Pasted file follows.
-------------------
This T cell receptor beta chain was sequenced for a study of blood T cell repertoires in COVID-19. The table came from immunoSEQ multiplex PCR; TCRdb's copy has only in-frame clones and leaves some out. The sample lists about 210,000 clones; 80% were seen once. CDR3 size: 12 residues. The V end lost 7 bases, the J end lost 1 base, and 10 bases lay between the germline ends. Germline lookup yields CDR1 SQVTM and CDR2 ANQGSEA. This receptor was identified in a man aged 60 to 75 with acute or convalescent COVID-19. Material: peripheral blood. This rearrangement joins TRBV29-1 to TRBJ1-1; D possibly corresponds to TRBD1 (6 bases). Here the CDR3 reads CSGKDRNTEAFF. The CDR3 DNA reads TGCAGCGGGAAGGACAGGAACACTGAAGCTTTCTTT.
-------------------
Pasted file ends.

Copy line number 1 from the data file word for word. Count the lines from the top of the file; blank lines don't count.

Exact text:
This T cell receptor beta chain was sequenced for a study of blood T cell repertoires in COVID-19. The table came from immunoSEQ multiplex PCR; TCRdb's copy has only in-frame clones and leaves some out. The sample lists about 210,000 clones; 80% were seen once. CDR3 size: 12 residues. The V end lost 7 bases, the J end lost 1 base, and 10 bases lay between the germline ends. Germline lookup yields CDR1 SQVTM and CDR2 ANQGSEA. This receptor was identified in a man aged 60 to 75 with acute or convalescent COVID-19. Material: peripheral blood. This rearrangement joins TRBV29-1 to TRBJ1-1; D possibly corresponds to TRBD1 (6 bases). Here the CDR3 reads CSGKDRNTEAFF. The CDR3 DNA reads TGCAGCGGGAAGGACAGGAACACTGAAGCTTTCTTT.